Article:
Most states in the United States require all employers to have workers' compensation insurance to cover employees in the event of work-related injuries. What happens if a worker is injured in an accident that occurred at a place other than the workplace or workplace? In general, if the employee acted during his employment when the accident occurred, the incident will be covered by the workers' comp.
When are accidents work-related?
Was the employee on the clock?
If an employee of the company driving to visit a client on the watch was injured in a car accident on the road, that employee would probably have a claim for compensation for workers. On the other hand, a worker who was injured in a traffic accident while driving to the factory before the clock in the morning would not have a valid claim, as he or she did not perform tasks at the time of the accident. Commuting to or from work is not considered during the job.
The same principle would apply if an office worker slipped and fell on an ice rink on a city street while walking to a restaurant during his lunch hour. However, if she was injured when she returned to the office after running a case requested by her employer, her injuries are likely to be covered by the workers' comp. As a rule of thumb, if an employee is paid for what he or she does and is injured while performing these tasks, workers' compensation coverage applies.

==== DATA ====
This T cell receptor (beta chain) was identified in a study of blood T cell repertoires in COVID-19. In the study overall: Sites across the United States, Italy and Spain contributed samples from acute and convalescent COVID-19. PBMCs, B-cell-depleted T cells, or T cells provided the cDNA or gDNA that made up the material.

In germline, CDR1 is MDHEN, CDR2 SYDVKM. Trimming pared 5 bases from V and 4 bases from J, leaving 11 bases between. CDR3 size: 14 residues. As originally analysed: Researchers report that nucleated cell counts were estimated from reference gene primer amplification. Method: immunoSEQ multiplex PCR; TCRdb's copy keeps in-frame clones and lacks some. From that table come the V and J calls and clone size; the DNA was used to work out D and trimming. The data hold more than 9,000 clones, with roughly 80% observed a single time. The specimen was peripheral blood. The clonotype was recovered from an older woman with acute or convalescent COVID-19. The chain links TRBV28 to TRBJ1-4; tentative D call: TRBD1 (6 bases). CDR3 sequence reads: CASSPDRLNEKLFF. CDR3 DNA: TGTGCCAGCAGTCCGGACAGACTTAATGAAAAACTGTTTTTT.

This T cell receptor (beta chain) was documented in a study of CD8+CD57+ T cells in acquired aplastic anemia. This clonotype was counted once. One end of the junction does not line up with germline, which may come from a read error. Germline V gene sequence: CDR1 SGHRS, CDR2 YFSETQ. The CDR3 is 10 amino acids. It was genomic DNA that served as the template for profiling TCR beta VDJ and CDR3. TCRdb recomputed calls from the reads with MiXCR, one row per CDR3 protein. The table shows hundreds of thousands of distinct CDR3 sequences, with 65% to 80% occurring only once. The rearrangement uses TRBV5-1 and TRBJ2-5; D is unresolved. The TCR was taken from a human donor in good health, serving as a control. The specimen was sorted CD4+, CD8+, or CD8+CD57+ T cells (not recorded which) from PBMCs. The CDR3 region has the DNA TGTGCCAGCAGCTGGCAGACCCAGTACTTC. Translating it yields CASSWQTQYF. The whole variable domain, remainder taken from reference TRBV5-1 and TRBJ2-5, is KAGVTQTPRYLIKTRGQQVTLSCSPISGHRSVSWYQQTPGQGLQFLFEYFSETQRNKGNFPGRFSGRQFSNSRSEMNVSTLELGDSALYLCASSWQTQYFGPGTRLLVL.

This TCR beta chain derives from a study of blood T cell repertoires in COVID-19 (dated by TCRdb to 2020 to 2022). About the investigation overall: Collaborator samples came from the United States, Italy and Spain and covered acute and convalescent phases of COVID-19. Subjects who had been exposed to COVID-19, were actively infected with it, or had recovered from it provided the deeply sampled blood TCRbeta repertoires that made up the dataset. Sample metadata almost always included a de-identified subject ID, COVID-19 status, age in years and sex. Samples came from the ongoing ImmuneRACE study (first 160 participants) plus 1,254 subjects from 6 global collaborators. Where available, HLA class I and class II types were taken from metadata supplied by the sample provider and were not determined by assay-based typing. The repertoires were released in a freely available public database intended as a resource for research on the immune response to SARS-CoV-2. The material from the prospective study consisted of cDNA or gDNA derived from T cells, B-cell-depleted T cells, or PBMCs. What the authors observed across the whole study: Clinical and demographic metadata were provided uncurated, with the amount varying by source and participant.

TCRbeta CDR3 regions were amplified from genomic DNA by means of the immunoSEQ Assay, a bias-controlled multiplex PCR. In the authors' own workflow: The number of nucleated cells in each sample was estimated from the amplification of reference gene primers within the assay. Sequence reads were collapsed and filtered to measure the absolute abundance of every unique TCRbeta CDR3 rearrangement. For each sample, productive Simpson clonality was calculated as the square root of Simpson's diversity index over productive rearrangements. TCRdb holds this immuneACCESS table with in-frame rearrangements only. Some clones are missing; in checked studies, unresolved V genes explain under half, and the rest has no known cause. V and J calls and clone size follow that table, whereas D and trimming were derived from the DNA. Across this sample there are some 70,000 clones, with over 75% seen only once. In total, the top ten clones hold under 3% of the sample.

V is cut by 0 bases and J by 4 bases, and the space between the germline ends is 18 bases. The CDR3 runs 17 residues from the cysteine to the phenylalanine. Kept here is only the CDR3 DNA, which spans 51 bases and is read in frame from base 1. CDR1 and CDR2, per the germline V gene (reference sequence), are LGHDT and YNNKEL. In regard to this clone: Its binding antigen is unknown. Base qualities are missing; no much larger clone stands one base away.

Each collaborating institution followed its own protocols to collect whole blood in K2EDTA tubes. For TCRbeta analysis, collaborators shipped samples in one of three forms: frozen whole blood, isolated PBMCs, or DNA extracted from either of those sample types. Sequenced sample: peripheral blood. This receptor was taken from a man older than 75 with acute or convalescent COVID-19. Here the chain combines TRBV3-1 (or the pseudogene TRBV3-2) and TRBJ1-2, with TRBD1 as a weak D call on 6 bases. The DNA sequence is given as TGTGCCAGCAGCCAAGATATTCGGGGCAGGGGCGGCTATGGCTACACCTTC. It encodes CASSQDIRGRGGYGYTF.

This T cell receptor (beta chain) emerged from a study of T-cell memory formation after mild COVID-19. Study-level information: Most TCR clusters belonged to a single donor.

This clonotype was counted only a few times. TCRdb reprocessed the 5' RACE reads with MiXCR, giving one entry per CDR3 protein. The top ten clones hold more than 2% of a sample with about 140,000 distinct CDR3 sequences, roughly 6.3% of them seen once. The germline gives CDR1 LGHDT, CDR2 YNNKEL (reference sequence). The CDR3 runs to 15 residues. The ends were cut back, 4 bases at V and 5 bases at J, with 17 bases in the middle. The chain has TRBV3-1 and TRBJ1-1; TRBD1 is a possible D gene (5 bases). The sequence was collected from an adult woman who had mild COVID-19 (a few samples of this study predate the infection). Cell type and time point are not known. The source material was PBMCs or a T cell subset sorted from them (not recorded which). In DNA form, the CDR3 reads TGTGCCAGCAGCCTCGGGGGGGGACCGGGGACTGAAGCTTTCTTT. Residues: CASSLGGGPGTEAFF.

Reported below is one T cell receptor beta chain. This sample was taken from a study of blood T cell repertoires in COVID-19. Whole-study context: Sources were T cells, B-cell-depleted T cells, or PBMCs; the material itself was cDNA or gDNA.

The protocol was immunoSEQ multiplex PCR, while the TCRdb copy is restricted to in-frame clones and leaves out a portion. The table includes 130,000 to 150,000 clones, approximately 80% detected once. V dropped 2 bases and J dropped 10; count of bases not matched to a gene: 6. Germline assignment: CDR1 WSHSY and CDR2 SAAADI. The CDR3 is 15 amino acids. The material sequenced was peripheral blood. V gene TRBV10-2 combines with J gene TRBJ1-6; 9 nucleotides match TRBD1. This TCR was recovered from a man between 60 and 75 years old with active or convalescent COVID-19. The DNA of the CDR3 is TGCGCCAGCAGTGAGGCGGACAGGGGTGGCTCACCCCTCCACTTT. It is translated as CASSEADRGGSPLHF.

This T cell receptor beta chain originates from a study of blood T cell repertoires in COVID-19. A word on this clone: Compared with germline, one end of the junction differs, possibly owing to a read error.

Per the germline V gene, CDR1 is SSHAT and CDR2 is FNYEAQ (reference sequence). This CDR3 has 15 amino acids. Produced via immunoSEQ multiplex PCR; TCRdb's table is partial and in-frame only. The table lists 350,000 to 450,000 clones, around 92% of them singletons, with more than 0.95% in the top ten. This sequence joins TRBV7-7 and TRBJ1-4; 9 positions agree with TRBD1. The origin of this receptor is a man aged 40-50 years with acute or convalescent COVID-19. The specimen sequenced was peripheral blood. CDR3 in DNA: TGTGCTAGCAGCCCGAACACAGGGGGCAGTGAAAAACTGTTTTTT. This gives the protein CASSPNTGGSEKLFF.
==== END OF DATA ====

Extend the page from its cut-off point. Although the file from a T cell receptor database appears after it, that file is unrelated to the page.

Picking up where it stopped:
Employers often sponsor company vacations, picnics, softball or volleyball games, and other team-building events. In some, but not all, an employee injury that occurs in such an event is considered work-related and is covered by the workers' comp. The accident can be covered if the event was sponsored by the company and employees were expected to participate.
Areas outside the main work
Workers may be injured after leaving or before arriving at the main place in areas under the control of their employer. These areas often include parking lots and walkways for which the employer is responsible. If the company owns or pays taxes in the area, or pays a third party to maintain it, the area is considered employer-controlled. An employee injured in such an area would probably have a claim for compensation for workers.
Exceptions to the rule
Although workers 'compensation rules vary from state to state, certain situations are usually not covered by workers' compensation insurance, even when they occur at work and in the workplace. These exceptions include injuries caused by drug or alcohol use. They also include occupational injuries caused by horse games or fighting.
The workers' comp rules are complex and not easy for the average person to understand. Our knowledgeable agent can help you gain a better understanding of workers' compensation coverage that you have access to, if you are an employee or for your workers, if you are an employer.